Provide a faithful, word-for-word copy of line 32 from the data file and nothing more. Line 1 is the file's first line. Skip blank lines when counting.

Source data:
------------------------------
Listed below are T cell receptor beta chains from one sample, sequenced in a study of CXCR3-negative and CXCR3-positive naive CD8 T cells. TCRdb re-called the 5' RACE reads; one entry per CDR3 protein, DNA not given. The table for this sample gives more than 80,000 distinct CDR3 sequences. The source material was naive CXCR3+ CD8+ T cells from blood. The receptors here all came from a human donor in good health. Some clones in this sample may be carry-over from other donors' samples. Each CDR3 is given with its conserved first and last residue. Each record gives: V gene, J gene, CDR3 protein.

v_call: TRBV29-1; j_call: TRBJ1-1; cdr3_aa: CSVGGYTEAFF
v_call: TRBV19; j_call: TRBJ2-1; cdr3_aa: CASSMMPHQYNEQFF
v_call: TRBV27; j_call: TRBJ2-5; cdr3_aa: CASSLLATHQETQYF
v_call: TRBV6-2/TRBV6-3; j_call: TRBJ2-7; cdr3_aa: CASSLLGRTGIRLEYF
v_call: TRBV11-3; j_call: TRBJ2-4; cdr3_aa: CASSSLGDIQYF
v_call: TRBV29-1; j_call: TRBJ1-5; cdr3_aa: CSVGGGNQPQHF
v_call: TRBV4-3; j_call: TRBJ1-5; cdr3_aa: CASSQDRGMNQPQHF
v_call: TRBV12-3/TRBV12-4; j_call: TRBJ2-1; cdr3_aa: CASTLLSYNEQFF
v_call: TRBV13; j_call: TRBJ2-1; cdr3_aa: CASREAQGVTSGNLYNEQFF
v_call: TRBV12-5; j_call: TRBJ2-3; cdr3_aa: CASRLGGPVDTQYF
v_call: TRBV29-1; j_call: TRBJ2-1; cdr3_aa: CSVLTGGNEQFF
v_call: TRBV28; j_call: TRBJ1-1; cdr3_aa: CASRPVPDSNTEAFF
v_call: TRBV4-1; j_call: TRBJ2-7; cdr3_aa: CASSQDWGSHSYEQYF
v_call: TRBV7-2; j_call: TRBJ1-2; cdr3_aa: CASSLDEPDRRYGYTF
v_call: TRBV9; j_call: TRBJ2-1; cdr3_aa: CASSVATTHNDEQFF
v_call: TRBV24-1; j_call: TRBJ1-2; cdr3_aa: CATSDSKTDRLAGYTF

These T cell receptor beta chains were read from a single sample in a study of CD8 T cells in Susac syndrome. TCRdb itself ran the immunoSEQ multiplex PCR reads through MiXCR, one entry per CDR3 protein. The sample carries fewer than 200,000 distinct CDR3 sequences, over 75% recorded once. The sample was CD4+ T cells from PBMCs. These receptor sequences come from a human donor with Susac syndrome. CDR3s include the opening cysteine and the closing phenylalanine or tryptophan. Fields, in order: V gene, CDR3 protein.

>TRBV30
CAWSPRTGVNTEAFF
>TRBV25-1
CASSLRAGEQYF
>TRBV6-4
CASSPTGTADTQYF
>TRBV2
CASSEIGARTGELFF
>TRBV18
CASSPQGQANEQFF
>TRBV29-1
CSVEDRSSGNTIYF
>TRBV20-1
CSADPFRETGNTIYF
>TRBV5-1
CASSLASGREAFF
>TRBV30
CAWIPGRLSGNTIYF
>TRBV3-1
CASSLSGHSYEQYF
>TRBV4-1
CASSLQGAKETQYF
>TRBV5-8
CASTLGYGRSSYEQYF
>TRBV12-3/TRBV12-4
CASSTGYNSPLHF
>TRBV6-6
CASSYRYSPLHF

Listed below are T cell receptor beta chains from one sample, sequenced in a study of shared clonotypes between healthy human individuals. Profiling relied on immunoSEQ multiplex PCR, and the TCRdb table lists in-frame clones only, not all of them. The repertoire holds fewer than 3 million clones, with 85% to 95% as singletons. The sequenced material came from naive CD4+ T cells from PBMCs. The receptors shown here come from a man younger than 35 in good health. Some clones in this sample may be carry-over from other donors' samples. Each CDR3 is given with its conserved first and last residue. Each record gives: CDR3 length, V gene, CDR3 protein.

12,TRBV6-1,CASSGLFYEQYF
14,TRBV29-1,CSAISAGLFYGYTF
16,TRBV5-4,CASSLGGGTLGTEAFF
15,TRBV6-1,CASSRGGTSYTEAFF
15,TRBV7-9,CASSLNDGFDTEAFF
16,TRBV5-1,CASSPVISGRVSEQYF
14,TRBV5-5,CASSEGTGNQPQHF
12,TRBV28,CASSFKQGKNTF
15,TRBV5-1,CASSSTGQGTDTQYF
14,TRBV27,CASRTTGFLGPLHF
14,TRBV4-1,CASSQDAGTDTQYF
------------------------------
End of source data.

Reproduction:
CSADPFRETGNTIYF